Resume/CV Checklist By Susan Resnick

Jan 17 '12

RESUME CHECKLIST

Your Resume represents you, so make it the best. Like all other important documents, your resume must be perfect to be effective. Take out your resume, and check it against this handy checklist. Get The Job You Deserve.

Did you remember to include….

Your legal, proper name? (Not a nickname): Even though my legal name is Susan, I prefer being called Sue. But, Susan still goes on top of my resume.

A Professional email address? Don’t use anything sexual, religious, or political as your email address.  Just use your name: nothing fancy, and easy to remember.

A working telephone number?: It’s frustrating to call a number that’s not working. And there are plenty of other applicants the interviewer has to contact. Next….

All relevant certifications? Whatever gives you a legitimate advantage, use?

An internship—and its duties?  It wasn’t paid work—but, it’s relevant experience.

The complete name of your last employer?  Make sure you get this right.

Positions’ actual titles? (Sales associate, not salesman) for background checks.

Foreign languages and computer proficiencies? Again, more to offer the employer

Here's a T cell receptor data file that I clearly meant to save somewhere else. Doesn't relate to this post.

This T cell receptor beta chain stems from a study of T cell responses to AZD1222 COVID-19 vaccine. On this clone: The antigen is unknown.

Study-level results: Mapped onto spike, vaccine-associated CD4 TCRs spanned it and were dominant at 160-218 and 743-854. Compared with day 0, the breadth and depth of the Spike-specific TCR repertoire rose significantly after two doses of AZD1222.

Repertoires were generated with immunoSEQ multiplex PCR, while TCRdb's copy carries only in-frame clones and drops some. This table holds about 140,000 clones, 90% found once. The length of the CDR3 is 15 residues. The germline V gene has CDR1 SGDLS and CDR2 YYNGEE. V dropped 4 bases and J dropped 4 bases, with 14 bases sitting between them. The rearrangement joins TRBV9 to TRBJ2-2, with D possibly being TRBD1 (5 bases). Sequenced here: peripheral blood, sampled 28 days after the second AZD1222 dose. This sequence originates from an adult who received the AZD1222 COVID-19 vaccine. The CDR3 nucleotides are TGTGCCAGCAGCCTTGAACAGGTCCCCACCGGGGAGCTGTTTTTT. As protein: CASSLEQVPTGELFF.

Make sure you leave out….

Work history older than 20 years, aging you: We live in an ageist society.

Dates of Degrees older than 15 years: Employers add years from your grad date.

Personal data: age, weight, and marital status:  Illegal, unethical—and dumb.

Religious and political affiliations: Again, keep religion and politics out of work.

Outdated certifications/education: If they’re invalid, they’re useless.

 

About Susan

Sue Resnick, a frequent contributor to the Orthodox Union Job Board, is the CEO of SGR Career Consulting. An accomplished trainer, she possesses over 15 years of experience, and was graduated from C.W. Post--L.I.U. with Bachelor's and Master's degrees in her field. Sue composes resumes, and conducts workshops in multiple topics of job-readiness training. Her tenet of training: everyone deserves to be employed--and treated like a person, not a number.